Tuesday, October 05, 2010

The Insanometer: Batman and Robin

Part of me wants to say, "This movie isn't insane, it's just awful." And certainly, "awful" is a big part of it--nobody explained to Joel Schumacher that Batman could be other things besides the campy 60s series (not even after the seriously terrible "Batman Forever", which you'd think would have tipped some people off) and he set out to direct a movie that Adam West and Burt Ward wouldn't be out of place in.

(As an aside, I've never really liked the 60s TV series. I know some people say, "Hey, if you manage to set aside the pernicious and detrimental effect it had on Batman as a character, super-hero comics in general, and the reputation of the medium as a whole, it's actually got some funny bits," but every time I watched it, all those funny bits seemed to revolve around the idea that the people making it knew it was crap, instead of thinking they were doing something worthwhile.)

In any event, "Batman and Robin" is terrible, yes. But it's not just terrible...or at the least, it's terrible in such a way that you can't imagine how any sane person could have made it, which is the same thing for our purposes. The film opens smack-dab in the middle of what it laughably calls action, as Arnold Schwarzenegger's Mister Freeze steals a giant fake diamond with the aid of his evil hockey team and ice gun. Although honestly, I think that most of the security guards he froze solid probably preferred the icy chill of death to his constant ice-themed puns.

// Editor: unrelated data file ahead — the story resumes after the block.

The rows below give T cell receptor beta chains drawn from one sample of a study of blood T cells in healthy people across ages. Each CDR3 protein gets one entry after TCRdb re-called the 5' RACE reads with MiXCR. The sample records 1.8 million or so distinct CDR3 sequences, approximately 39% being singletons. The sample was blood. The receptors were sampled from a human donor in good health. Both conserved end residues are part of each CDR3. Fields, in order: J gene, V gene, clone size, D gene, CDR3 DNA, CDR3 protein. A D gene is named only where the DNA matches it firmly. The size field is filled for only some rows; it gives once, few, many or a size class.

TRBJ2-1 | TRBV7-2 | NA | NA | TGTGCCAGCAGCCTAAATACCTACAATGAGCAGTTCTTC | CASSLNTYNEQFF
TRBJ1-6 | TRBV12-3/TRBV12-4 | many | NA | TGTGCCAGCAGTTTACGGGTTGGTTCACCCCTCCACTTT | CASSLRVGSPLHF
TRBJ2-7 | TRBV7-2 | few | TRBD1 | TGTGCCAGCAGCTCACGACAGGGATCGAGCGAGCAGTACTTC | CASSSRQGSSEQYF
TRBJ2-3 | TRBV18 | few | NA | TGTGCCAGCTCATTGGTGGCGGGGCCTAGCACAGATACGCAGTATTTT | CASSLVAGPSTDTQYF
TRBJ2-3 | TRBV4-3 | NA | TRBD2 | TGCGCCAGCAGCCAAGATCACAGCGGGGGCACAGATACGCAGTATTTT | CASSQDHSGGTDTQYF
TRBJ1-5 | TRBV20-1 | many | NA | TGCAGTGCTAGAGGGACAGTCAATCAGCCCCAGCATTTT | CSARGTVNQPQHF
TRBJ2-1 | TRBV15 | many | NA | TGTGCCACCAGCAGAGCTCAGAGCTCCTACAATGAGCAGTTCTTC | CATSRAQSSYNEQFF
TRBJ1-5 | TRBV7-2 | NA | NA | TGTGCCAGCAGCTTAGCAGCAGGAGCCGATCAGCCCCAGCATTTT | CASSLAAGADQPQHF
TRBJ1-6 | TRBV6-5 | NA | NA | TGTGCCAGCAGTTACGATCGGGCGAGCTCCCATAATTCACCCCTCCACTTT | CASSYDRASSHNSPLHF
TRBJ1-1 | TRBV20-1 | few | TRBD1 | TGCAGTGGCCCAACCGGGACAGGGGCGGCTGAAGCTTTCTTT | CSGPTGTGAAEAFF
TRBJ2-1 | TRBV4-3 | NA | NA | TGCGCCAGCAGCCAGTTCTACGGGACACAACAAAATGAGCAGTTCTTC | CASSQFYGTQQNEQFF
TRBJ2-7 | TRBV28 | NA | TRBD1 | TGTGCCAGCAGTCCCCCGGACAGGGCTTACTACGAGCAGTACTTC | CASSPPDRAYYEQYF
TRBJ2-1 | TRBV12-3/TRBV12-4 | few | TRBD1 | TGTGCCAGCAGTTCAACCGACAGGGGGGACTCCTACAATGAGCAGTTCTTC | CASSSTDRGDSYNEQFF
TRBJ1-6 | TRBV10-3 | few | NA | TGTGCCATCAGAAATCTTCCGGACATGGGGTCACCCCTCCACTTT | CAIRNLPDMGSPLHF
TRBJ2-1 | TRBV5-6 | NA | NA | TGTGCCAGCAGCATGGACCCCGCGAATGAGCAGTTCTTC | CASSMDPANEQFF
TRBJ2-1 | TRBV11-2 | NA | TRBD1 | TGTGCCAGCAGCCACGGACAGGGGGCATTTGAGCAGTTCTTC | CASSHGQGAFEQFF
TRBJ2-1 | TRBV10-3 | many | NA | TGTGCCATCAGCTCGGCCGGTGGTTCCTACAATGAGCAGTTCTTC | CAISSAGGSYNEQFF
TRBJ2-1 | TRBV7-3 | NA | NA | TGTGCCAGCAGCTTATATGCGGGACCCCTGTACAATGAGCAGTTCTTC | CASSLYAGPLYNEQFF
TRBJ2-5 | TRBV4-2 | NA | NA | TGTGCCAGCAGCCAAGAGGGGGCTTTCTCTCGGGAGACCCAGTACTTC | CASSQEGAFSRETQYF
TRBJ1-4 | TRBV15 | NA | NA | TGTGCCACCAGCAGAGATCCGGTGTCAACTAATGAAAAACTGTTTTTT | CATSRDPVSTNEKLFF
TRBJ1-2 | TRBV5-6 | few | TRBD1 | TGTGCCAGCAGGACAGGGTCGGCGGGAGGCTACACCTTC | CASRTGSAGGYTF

This is actually one of the strangest things about the movie. They keep the deadly-serious motivations of the villains, for the most part--Freeze is still trying to save his dying wife while trying to find a cure for his own condition, and Poison Ivy is still a madwoman who wants to wipe out the entire human race--but the actors play their characters like the comic relief B-villains. While Bane, who could probably sustain a movie in his own right, is reduced to being the comic relief C-villain...but plays his part relatively straight.

In any event, Batman and Robin spend what feels like forty years trying to stop Mister Freeze, only to fail miserably and get into a fight about how Robin is too impetuous and Batman doesn't trust him. (Hint: This will be a Theme.) Meanwhile, Michael Gough's Alfred tries to play his part with dignity, which is hard to do when your entire role consists of mouthing bland platitudes and then grimacing in pain after everyone else leaves the shot. (See, Alfred is dying. Just in case you didn't get that, the movie takes great pains to drive the point home with wince after wince of anguished pain. After a while, you start wondering if maybe he shouldn't eat an all-burrito diet.)